In the device 25, liquid to be spray applied is introduced under pressure through a tangential opening or inlet into annular inlet chamber B to thereby impart a centrifugal movement of the liquid along such chamber. The group or plurality of tangential passageway portions 26c and 26d or 26c that are provided in the intermediate wall 260 between the inlet chamber B and an operating inner chamber C, generally extend, slope or incline in a somewhat tangential direction or in the same general direction as the circumferential flow of liquid in the outer chamber.

The liquid enters the inner or operating chamber C as tangential jets which produce a swirling or centrifugal movement therein and a corresponding rotating movement ofimpeller 30 as imparted to its spokelike, radially extending blades or vanes. The liquid is discharged from or leaves the operating chamber C coaxially thereof and is passed through the lengthwise-extending tubular or hollow discharge wand member 36 and out of its spray nozzle end wall portion.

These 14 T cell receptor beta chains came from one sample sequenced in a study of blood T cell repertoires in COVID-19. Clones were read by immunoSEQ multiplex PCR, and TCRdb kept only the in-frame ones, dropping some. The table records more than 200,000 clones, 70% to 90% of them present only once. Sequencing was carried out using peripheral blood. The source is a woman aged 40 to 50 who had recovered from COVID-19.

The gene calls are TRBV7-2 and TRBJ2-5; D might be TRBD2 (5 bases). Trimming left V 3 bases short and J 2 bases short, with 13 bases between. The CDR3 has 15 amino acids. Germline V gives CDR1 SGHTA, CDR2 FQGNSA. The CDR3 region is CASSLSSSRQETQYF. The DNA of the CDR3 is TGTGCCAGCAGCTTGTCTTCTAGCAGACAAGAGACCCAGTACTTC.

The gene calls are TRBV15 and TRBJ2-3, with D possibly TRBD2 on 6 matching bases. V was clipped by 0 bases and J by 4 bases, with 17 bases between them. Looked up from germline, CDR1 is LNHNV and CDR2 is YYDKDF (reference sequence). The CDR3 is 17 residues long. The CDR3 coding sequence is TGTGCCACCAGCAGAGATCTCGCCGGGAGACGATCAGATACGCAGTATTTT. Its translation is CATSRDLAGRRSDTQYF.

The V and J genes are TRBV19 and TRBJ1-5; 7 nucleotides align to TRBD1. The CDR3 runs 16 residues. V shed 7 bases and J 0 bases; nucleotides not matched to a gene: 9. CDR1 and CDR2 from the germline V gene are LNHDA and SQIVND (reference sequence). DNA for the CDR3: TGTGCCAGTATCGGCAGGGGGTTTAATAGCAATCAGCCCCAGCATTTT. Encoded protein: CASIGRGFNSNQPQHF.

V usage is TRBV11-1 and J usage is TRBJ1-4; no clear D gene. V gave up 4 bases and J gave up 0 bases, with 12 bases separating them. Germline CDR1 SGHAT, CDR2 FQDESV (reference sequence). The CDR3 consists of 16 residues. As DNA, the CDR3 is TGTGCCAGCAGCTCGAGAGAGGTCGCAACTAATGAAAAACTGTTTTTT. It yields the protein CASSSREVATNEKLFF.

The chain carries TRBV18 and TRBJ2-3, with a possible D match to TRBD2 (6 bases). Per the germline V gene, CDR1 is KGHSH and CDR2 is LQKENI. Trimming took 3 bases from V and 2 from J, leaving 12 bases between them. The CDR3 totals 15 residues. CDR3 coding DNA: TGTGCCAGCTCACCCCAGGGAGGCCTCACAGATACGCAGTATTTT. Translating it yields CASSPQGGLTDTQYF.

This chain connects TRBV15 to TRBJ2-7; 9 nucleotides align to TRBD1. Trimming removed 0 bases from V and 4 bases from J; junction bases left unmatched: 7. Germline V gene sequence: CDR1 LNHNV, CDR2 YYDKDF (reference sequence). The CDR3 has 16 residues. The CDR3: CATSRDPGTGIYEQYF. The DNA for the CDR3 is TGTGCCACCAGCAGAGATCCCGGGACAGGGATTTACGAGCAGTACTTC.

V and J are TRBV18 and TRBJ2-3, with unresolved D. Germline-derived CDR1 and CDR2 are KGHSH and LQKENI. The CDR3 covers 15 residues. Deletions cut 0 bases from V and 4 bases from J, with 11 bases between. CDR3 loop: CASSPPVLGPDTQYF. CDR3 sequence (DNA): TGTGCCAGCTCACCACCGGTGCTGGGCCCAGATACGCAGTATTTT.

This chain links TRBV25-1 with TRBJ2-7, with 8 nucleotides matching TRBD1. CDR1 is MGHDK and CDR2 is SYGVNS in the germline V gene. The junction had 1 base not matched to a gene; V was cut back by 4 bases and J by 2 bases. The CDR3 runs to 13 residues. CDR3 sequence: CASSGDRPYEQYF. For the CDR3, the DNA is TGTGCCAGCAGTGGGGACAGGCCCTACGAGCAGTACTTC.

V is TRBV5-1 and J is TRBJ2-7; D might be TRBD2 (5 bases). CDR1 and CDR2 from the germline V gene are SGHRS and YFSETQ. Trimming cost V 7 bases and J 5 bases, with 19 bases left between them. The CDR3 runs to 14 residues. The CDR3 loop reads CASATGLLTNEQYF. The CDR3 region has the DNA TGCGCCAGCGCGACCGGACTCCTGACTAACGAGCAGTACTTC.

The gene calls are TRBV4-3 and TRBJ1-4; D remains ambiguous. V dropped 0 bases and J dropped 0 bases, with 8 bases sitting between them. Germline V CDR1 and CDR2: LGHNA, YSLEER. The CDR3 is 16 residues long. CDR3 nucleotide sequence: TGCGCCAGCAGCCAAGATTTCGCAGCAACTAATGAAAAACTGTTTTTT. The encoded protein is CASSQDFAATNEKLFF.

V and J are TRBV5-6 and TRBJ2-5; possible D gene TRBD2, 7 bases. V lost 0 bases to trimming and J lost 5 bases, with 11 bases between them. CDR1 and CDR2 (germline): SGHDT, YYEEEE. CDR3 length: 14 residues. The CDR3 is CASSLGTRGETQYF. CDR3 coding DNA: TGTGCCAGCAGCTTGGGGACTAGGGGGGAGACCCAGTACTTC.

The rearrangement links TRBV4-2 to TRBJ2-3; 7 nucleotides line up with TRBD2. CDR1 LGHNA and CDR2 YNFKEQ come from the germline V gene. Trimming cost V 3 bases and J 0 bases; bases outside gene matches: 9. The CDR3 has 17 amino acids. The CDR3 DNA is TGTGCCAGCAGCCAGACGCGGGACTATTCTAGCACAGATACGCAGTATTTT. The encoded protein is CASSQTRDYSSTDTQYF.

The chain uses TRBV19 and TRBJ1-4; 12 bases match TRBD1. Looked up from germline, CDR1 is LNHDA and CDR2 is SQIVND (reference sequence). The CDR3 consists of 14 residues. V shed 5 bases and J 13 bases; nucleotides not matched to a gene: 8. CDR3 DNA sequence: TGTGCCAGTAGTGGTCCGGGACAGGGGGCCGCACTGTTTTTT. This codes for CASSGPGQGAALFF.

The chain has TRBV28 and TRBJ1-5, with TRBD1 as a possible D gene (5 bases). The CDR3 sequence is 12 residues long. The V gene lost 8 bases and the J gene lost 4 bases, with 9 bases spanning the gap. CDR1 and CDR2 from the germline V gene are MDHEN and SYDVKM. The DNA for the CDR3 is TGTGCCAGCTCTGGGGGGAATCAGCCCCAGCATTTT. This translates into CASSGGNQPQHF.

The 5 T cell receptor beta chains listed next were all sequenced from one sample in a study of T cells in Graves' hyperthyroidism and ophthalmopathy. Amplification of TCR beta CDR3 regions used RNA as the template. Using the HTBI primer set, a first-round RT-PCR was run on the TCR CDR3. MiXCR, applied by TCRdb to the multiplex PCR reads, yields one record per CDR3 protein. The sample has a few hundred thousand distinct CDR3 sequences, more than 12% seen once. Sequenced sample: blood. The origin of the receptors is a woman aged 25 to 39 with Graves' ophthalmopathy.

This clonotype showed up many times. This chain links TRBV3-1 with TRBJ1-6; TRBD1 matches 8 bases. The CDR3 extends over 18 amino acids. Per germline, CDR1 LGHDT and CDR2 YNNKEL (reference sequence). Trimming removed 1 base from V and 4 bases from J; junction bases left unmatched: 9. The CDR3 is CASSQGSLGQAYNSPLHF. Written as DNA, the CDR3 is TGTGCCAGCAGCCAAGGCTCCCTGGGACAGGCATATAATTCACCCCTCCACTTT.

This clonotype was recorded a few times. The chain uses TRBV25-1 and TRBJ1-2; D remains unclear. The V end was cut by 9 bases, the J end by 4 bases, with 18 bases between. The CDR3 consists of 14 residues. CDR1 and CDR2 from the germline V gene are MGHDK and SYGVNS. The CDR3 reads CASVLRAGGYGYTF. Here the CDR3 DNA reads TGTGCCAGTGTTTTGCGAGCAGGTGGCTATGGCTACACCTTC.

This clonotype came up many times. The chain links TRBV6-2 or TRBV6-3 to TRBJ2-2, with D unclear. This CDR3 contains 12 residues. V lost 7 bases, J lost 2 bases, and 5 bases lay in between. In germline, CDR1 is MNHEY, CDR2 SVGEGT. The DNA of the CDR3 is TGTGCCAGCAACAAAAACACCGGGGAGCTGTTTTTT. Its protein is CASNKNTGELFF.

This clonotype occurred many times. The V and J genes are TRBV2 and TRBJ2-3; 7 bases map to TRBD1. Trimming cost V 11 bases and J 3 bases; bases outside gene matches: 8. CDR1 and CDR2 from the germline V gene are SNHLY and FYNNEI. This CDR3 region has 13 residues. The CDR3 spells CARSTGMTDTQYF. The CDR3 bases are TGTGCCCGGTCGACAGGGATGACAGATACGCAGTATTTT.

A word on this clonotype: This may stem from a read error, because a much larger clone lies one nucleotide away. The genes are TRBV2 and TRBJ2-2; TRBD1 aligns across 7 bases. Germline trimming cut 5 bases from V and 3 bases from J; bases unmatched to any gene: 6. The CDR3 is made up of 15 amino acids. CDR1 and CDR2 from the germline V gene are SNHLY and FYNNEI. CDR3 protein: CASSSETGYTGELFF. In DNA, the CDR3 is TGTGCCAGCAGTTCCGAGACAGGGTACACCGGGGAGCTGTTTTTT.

Assuming that the spokes of the impeller 30 are of the same radius or outward length, then any increasing the pressure of supply of the liquid to the unit will decrease the flow through quantity per unit of time due to throttling action. By employing passageway slot portions in the intermediate wall 26a between the inner and outer chambers that have a grouped spacing, in combination with at least a pair of oppositely positioned impeller blades or vanes 32 of greater radius or extend than the remainder of the blades 31, I provide a periodic increase in the force applied to the impeller represented at segmental peripheral portions, such as f of its path or rotative movement that will, turn, produce a momentary greater speed of rotation of the impeller and greater throw distance of outflow of the liquid from the spray nozzle, thus providing a variation of spray such that adjacent as well as more remote surfaces can be sprayed from one opening provided into an area or portion of the vehicular body that is normally hidden or enclosed.

It will be apparent to those skilled in the art that various additions, modifications and subtractions may be made as to the illustrated embodiments of the invention without departing from its spirit and scope.